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Monday, April 14, 2014

Seattle University Rejects Divestment From Fossil Fuels

Posted by on Mon, Apr 14, 2014 at 12:34 PM

Slog tipper and former Seattle Mayor Mike McGinn says a group of students at Seattle University are rallying against their college's refusal to divest from fossil fuels today, and you should pay attention. Months of talks between student group Sustainable Student Action and SU's chief financial officer Connie Kanter have apparently gone nowhere. Students had asked that the university's $185 million endowment be divested from major corporations whose business is based on the extraction of hydrocarbons, including Arch Coal, BP, Chevron, Conoco Phillips, Duke Energy, Exxon Mobil, Patriot Coal, and Royal Dutch Shell. But in a February 21 letter (PDF), Kanter dismissed the notion that divesting the university's endowment from fossil fuels would do any good:

Using endowment funds entrusted to us by donors for a purpose other than their original intent is an extraordinary step. As some participants in SSA's recent forum noted, divestment from fossil fuels will neither impact the finances nor change the behavior of affected companies. We believe there are more effective ways to address climate change. For these reasons, we are not prepared to move forward on a feasibility study of divestment from fossil fuel companies.

Harvard University, which has largest college endowment in the country and is under pressure from nearly 100 of its own professors calling for divestment, makes a similar argument.

So does divestment actually work, and could it help stop climate change? South African Archbishop Desmond Tutu thinks so. And according to Eric Hendey, writing for Harvard's own Institute of Politics, "The evidence from South Africa suggests that divestment, while ineffective in a financial sense, can have an impact by shaping public discourse. If universities across the country divested from fossil fuels, this would again be the case."


Comments (8) RSS

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I'd just like to point out that if we properly funded our state colleges, it would reduce the overall financial risk these institutions face and make the decision to divest that much easier.
Posted by Solk512 on April 14, 2014 at 12:52 PM · Report this
rob! 2
Well, you can see how this would be especially problematic for S.U.

Drop the last word from the battle cry "Dump the Fossil Fuels," and there go the Catholic clergy.
Posted by rob! on April 14, 2014 at 12:52 PM · Report this
Hernandez 3
@1 Seattle University is a private college. Still, a good point.
Posted by Hernandez on April 14, 2014 at 1:12 PM · Report this
To quote your own article.... "The evidence from South Africa suggests that divestment, while ***ineffective in a financial sense***, can have an impact by shaping public discourse."

Useless. I don't know why you've been parroting so much crap about divestment lately, Stranger.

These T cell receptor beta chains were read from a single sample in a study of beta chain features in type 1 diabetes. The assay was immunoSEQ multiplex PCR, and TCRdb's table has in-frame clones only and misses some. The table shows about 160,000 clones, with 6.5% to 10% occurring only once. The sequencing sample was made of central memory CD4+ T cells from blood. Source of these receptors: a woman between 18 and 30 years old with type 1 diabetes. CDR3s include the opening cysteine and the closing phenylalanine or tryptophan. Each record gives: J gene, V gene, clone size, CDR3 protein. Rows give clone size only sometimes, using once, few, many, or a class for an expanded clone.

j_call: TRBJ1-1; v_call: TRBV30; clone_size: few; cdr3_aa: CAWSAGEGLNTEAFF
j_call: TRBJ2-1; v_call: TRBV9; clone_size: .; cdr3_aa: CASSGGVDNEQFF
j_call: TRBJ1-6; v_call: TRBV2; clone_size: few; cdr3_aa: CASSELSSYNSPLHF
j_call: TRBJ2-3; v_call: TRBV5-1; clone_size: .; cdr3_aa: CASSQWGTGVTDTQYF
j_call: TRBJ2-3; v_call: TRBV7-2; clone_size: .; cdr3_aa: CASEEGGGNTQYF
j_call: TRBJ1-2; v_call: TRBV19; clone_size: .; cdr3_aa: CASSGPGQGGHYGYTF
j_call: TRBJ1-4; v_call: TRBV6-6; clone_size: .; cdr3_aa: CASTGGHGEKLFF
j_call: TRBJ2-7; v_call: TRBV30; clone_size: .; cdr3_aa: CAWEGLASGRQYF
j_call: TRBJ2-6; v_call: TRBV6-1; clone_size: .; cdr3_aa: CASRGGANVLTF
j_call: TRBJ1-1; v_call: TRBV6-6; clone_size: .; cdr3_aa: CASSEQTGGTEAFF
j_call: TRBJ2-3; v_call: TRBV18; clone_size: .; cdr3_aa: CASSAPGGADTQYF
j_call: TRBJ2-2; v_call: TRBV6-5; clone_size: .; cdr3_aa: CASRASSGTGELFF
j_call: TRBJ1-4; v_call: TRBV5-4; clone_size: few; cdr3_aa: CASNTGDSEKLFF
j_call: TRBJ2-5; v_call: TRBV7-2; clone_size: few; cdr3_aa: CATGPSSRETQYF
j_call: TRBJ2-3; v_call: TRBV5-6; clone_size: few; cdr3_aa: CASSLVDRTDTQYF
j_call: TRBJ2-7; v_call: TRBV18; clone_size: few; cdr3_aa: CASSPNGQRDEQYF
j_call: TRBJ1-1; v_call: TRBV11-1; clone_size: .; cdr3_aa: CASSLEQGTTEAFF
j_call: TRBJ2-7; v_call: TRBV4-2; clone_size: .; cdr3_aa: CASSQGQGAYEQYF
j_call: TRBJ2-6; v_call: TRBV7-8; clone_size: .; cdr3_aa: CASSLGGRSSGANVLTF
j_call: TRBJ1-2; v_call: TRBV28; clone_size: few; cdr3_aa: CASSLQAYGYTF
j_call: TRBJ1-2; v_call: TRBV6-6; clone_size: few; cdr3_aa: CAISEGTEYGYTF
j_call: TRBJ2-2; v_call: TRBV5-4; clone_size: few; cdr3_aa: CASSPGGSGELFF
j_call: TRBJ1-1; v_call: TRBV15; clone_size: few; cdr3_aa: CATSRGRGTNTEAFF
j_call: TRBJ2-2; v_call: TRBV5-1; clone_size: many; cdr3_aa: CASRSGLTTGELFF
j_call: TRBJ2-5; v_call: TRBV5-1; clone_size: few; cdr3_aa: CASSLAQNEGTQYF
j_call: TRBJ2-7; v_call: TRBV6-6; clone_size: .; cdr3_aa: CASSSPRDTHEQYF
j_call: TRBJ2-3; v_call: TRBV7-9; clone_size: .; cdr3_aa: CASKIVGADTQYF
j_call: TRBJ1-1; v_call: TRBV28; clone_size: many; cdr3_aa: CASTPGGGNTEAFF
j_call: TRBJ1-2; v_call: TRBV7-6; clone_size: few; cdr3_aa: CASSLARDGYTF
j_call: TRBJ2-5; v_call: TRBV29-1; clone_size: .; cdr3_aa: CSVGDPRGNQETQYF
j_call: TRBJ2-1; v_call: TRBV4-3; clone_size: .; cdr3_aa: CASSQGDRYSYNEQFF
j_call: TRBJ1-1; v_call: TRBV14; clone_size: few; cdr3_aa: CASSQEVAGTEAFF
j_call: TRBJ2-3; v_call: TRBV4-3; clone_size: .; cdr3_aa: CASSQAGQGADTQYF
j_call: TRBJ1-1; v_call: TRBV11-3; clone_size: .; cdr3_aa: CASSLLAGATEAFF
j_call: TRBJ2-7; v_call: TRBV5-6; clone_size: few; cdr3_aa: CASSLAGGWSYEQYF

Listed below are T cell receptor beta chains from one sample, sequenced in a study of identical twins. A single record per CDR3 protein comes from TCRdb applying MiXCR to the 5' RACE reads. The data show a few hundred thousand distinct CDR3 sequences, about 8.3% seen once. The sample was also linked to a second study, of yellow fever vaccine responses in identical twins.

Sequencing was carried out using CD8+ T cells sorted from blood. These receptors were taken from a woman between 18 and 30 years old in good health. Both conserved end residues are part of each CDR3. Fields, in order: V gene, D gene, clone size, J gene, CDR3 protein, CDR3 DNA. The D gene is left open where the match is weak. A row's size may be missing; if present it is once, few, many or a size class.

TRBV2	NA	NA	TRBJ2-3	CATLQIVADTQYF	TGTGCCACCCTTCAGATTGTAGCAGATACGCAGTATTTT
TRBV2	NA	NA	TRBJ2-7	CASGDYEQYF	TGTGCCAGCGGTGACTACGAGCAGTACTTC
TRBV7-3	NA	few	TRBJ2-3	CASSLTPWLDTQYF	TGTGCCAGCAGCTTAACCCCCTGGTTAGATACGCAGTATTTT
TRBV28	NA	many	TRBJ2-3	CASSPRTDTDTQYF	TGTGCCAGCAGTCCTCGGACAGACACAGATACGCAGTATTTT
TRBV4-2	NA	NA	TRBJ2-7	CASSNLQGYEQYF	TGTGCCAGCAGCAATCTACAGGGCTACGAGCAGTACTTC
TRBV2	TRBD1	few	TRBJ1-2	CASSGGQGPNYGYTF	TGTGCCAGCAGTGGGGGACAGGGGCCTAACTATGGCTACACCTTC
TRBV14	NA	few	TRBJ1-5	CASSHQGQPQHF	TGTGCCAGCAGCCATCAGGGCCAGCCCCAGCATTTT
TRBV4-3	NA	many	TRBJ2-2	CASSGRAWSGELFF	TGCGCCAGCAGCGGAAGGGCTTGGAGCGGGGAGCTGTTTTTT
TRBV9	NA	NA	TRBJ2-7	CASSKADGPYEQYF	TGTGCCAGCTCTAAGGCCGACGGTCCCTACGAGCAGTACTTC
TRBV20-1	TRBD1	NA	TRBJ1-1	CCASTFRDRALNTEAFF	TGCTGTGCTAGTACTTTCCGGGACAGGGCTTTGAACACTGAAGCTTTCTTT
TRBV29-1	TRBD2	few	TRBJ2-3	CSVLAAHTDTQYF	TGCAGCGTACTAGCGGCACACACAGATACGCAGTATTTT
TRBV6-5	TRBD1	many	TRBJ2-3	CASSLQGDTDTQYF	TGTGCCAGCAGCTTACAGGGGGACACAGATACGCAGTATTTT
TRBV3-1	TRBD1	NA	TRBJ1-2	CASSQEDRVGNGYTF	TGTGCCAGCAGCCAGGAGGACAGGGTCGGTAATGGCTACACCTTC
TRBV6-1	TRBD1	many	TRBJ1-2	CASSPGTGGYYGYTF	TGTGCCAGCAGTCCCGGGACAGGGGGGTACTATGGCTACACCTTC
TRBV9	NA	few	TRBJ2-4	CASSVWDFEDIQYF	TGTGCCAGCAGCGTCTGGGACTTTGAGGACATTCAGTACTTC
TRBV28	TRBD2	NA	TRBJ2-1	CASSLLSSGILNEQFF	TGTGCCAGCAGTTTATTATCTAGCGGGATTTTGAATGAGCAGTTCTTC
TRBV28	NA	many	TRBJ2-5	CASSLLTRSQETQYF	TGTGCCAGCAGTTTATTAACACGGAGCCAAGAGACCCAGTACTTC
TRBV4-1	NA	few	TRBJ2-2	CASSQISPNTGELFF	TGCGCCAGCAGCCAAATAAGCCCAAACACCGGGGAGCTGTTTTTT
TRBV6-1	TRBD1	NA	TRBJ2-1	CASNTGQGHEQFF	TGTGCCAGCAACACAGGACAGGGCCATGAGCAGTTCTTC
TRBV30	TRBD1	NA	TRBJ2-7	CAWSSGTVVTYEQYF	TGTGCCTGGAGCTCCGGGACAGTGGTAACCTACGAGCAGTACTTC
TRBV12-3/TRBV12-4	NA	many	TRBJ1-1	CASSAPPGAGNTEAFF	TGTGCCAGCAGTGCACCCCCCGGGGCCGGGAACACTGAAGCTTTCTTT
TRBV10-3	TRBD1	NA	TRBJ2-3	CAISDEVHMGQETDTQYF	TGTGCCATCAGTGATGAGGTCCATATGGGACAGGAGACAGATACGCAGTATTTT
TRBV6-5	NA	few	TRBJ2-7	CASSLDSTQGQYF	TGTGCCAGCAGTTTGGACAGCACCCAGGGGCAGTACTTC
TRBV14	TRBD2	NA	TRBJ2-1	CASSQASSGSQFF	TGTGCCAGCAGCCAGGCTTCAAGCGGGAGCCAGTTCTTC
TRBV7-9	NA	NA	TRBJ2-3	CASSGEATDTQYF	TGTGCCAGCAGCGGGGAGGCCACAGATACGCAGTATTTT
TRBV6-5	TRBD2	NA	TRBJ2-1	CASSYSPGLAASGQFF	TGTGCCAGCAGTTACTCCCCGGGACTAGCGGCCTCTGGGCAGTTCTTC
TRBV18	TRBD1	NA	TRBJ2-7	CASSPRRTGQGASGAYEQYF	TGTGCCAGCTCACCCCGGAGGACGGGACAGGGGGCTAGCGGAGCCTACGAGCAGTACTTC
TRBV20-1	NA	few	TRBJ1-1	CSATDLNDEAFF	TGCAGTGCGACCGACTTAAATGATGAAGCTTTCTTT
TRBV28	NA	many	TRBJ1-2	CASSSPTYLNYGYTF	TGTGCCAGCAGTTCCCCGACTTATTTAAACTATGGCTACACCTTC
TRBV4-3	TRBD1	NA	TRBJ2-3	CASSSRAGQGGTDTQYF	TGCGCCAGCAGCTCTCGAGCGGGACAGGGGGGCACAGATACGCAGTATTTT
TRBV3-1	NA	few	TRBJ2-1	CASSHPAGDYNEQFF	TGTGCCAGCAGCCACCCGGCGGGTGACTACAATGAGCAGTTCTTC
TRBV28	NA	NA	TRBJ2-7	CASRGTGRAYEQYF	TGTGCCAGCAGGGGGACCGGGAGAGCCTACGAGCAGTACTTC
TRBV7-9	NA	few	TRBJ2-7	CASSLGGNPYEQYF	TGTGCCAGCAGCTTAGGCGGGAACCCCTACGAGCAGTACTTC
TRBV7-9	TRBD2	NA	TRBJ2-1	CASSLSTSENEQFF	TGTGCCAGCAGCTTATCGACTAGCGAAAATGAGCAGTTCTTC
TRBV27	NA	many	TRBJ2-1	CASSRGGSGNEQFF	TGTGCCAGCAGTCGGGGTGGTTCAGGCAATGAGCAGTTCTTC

Posted by Anonymous Cowar2 on April 14, 2014 at 1:39 PM · Report this
@5: Because it's Ansel, who never lets the facts get in the way of his overwrought opinions.
Posted by bigyaz on April 14, 2014 at 1:44 PM · Report this
rob! 7
Setting snark aside, you can look to the history of disinvestment in South Africa that ended apartheid to see, in large part, how this will evolve.

First off, the knee-jerk response is always (cue whiny voice) "It's tooo harrrrrd! So, so complicated! Mutual funds don't only invest in fossil fuels [apartheid], they also invest in lots of other things that everybody agrees are good!"

Put the pressure on the mutual funds and other mixed investments, and they will take care of their own little corner of the market.

The Koch-suckers at the American Legislative Exchange Council (ALEC) will be actively trying to sabotage fossil-fuel divestment, just as they attempted for anti-apartheid divestment. Forewarned is forearmed.……
Posted by rob! on April 14, 2014 at 1:57 PM · Report this
JF 9
I would venture the divestment would run against the School's Investment Policy Statements. Consolidated money like this can't be invested willy nilly and it's certainly not up to one person. A board of individuals representing the university work with Investment Advisors to develop an investment plan that outlines the goals and what they'll invest in to achieve them. It's likely that changing the IPS to exclude specific companies would make achieving those financial goals much more difficult. No advisor worth their weight would ever recommend doing such a thing.
Posted by JF on April 14, 2014 at 2:43 PM · Report this
JF 11
@10 Mutual funds and IPS are two separate things and the rules that regulate the two are completely different. Your homework assignment is to never mention money again and let finances be handled by the grown ups.
Posted by JF on April 15, 2014 at 9:05 AM · Report this

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